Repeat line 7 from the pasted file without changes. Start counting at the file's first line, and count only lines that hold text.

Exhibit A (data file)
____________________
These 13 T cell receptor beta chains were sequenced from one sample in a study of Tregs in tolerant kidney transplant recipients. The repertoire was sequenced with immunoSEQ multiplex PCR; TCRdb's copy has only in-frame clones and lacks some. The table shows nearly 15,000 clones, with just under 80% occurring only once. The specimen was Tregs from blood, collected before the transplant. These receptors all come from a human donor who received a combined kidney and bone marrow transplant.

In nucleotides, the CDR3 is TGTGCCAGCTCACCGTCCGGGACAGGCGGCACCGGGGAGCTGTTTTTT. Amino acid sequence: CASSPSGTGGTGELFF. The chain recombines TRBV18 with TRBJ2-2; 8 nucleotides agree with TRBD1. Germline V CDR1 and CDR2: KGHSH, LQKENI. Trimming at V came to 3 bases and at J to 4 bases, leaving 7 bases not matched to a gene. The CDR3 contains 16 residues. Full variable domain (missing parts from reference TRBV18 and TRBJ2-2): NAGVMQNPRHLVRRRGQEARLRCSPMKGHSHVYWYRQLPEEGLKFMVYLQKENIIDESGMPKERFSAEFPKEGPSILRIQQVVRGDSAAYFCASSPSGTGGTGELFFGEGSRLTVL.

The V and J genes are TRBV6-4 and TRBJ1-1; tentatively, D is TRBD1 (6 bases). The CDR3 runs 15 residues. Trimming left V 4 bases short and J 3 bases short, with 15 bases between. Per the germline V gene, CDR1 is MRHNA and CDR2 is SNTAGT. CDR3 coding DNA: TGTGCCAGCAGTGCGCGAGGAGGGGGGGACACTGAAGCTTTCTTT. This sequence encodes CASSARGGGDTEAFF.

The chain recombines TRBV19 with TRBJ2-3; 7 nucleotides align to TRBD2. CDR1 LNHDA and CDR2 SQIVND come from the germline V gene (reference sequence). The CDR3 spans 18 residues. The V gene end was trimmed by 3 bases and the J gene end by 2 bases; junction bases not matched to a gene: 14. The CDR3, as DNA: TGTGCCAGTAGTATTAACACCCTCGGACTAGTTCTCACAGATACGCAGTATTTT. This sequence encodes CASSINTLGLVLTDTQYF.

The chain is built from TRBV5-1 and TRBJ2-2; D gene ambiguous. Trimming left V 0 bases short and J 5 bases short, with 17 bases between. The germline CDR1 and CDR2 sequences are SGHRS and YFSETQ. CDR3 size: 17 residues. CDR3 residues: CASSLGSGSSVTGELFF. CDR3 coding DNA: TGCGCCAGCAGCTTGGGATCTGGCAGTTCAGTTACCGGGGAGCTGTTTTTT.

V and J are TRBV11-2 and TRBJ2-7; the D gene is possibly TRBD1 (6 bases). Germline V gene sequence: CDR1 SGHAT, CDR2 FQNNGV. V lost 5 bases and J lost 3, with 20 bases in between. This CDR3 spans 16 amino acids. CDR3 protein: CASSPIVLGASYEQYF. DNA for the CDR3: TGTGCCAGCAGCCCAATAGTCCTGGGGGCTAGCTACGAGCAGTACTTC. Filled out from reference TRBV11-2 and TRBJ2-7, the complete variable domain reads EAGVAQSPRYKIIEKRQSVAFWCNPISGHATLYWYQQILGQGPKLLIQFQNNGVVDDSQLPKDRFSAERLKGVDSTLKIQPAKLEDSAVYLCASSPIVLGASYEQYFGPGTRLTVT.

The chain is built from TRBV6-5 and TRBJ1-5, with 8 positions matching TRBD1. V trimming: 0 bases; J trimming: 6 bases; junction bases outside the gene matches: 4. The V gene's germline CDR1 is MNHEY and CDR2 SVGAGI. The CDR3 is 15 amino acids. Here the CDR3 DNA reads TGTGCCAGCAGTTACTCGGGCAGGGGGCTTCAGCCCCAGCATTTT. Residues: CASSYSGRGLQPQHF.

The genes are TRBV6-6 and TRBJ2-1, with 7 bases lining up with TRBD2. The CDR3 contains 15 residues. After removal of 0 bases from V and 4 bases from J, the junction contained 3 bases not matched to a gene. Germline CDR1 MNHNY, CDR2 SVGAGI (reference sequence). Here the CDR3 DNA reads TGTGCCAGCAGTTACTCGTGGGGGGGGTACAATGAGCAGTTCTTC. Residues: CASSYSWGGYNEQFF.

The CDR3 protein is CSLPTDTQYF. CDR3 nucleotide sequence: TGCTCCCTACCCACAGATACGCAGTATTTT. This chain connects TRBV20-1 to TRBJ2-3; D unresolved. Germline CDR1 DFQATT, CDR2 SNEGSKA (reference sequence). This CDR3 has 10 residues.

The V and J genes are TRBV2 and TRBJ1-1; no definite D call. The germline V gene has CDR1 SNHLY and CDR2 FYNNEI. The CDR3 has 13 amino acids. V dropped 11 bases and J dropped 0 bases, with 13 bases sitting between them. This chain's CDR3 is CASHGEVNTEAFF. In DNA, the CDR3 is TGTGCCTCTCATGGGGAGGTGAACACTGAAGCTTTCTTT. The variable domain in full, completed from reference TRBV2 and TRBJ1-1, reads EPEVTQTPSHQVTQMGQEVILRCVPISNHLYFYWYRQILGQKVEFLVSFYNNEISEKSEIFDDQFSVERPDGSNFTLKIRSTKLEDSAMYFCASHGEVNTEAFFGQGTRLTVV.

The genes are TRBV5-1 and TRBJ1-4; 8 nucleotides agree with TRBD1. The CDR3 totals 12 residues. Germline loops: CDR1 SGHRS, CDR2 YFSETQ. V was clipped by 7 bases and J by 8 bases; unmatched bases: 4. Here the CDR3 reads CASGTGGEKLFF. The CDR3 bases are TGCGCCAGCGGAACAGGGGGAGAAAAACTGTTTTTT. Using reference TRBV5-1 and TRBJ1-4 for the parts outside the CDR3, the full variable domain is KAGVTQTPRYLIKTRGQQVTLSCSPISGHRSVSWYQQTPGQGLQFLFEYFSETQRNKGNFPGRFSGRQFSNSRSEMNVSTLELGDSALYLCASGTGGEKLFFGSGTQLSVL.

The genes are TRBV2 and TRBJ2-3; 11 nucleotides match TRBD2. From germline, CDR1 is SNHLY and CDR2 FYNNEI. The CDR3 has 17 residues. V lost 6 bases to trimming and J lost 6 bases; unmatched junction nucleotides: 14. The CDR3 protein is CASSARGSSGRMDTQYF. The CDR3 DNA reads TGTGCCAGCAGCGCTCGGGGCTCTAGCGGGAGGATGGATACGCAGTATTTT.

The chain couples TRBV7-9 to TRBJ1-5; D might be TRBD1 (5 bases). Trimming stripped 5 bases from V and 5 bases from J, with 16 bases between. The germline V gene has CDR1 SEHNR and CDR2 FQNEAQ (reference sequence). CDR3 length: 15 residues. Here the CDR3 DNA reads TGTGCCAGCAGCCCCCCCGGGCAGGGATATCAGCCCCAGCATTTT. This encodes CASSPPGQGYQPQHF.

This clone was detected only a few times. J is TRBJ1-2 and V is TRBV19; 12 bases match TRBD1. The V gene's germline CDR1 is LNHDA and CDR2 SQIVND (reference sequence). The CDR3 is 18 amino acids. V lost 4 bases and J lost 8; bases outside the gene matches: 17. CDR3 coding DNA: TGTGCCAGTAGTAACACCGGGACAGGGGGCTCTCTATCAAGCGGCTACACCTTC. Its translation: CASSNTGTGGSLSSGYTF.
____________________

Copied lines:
The chain is built from TRBV6-5 and TRBJ1-5, with 8 positions matching TRBD1. V trimming: 0 bases; J trimming: 6 bases; junction bases outside the gene matches: 4. The V gene's germline CDR1 is MNHEY and CDR2 SVGAGI. The CDR3 is 15 amino acids. Here the CDR3 DNA reads TGTGCCAGCAGTTACTCGGGCAGGGGGCTTCAGCCCCAGCATTTT. Residues: CASSYSGRGLQPQHF.